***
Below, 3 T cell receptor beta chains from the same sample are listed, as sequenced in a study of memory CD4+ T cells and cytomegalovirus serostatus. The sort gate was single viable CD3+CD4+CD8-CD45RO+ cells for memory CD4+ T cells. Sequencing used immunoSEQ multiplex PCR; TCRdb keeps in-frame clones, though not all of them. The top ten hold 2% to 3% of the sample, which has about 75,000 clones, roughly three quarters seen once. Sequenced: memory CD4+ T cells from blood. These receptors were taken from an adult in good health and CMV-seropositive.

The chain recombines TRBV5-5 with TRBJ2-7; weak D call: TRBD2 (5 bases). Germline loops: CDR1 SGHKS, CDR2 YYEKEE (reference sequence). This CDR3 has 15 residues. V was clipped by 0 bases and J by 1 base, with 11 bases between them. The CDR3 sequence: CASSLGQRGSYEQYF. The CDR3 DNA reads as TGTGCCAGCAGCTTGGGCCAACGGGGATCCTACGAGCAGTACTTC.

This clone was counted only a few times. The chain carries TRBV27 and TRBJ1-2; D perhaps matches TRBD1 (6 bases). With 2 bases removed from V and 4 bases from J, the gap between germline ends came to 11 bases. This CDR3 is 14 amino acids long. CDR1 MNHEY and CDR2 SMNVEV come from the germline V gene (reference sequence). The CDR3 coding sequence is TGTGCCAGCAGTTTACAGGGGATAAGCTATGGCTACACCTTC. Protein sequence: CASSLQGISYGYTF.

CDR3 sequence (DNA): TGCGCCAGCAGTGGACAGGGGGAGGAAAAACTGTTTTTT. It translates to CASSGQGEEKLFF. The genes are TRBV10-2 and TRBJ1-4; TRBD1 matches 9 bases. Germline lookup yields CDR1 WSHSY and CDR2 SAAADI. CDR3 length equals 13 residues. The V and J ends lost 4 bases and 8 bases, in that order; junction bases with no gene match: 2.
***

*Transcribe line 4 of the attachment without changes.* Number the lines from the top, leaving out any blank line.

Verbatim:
CDR3 sequence (DNA): TGCGCCAGCAGTGGACAGGGGGAGGAAAAACTGTTTTTT. It translates to CASSGQGEEKLFF. The genes are TRBV10-2 and TRBJ1-4; TRBD1 matches 9 bases. Germline lookup yields CDR1 WSHSY and CDR2 SAAADI. CDR3 length equals 13 residues. The V and J ends lost 4 bases and 8 bases, in that order; junction bases with no gene match: 2.